98% chimpanzee, 100% crazy wizard writer

I can still hear Jim Butcher’s sing-song, “I’m not gonna tell you” ringing in my ears from his Q & A session at the Barnes & Noble in Buckhead. He chanted that refrain every time someone in the crowd tried to trip him up with a spoiler about Harry Dresden’s future adventures.

The fans only got him once. There was a minor reveal about a fallen angel hiding the shadows, whispering in Harry’s ear in Ghost Story, Harry’s latest outing. It isn’t totally obvious in the book that we’ve seen this character before, or that we might see her again in one of Harry’s later adventures, and Butcher told us her name. But that was the only time he slipped, in spite of an hour of pretty intense fan interrogation.

I bought a dead-tree book. It’s not as if I wasn’t going to read Ghost Story anyway…but the one thing that physical books have all over ebooks is the ability to get the author to sign them.  I read the first 160 pages while I waited for my turn. And then I read the ending to see if I had guessed right. My bad. And that’s what the inscription on the book reads. “To Marlene, a bad girl who already read the ending.”

I finished the book this morning. I couldn’t quite manage to stay up last night, but after all, I’d gotten kind of a late start.

Ghost Story is awesome. It also marks a departure in the Dresden Files universe. When I first started reading the series, somewhere around Dead Beat, Harry’s Chicago and Harry’s world was pretty recognizably the Chicago I knew. Since I had lived in Chicago for a lot of years, it was pretty cool that Harry’s Chicago was only about a half step away.

After Changes, when Harry dies, his world diverges pretty dramatically from the world we know. In a lot of urban fantasies, the mundanes (or muggles) are able to ignore the magic in the world.   But with Harry out of the picture, that seems less and less possible.  There’s just too much bad stuff going down.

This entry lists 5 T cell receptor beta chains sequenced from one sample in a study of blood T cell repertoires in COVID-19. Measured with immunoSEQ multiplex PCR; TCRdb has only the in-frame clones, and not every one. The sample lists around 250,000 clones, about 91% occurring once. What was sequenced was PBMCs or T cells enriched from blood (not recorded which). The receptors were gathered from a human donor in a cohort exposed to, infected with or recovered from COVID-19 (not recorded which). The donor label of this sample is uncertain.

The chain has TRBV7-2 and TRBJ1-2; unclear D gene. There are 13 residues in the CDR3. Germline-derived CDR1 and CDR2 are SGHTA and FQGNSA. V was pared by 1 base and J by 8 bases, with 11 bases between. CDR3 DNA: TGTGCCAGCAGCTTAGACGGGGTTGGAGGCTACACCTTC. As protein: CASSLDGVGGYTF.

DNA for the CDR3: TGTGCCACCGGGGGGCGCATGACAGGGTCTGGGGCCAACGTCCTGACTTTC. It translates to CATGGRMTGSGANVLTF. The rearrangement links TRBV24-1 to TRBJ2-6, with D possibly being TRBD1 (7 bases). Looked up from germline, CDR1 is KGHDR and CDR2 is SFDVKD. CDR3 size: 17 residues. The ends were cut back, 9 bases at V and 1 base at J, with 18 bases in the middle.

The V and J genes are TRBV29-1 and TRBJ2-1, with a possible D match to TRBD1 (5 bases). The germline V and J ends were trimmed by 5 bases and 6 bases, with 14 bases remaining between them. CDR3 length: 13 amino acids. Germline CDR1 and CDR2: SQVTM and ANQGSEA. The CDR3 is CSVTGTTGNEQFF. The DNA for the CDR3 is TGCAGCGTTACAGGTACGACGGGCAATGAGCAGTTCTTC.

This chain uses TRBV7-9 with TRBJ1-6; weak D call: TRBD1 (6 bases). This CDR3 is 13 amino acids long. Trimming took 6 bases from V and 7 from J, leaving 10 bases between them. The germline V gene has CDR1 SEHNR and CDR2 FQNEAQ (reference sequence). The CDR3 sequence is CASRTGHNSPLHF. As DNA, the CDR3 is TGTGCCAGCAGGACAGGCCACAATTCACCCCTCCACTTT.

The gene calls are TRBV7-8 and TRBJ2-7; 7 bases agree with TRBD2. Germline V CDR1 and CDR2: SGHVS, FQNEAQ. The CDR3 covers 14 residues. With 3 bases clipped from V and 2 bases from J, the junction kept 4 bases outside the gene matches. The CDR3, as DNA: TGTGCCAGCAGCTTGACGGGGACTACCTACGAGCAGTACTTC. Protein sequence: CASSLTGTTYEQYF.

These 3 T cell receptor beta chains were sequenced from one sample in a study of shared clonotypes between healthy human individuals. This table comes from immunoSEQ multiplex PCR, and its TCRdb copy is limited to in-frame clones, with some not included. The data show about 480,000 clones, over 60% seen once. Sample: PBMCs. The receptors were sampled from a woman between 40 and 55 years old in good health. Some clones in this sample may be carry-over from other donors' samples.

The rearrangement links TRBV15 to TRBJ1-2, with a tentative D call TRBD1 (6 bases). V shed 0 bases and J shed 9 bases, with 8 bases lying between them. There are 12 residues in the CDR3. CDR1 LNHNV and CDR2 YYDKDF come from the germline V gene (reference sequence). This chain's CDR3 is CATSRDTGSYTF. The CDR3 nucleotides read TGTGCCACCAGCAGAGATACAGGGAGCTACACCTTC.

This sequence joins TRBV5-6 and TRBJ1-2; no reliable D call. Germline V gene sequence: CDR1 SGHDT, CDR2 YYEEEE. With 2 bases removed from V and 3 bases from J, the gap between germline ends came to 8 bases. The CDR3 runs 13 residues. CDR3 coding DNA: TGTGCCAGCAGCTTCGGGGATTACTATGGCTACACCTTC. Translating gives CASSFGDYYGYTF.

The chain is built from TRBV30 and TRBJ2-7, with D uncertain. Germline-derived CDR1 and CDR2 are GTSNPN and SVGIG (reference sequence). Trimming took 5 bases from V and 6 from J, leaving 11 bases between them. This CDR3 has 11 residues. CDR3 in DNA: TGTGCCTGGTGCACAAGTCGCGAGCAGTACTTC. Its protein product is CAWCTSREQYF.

It’s not just that Harry is dead. It’s that his death has sent the world spiraling downhill fast. For all his many faults, Harry was the biggest thing (sometimes literally) standing between the light and the darkness. And being large, he cast a huge shadow. A lot of bad things avoided Chicago because that was Harry’s turf. And a lot of bad things just plain hid in their holes because they didn’t want to attract Harry’s attention. But with Harry out of the picture…stuff happens. And big men leave big shoes to fill. Harry’s friends, and even his enemies, try to fill them, but it just isn’t quite enough.

Ghost Story story is not a happy book. In Changes, Harry decides he’s going to save his daughter, even if it kills him. It does. As a ghost, he has to clean up the mess he left behind. And if there is one thing Harry always, always does, it is make one hell of a mess. But this time, the battle is for his soul, and the lives of his friends. And his city. Because even as a ghost, Chicago is still Harry’s town. Last time out, he had to save his daughter, and he did. This time, he has to save everyone.

And Jim Butcher was wearing Harry’s shirt. “98% Chimpanzee.” Cool.

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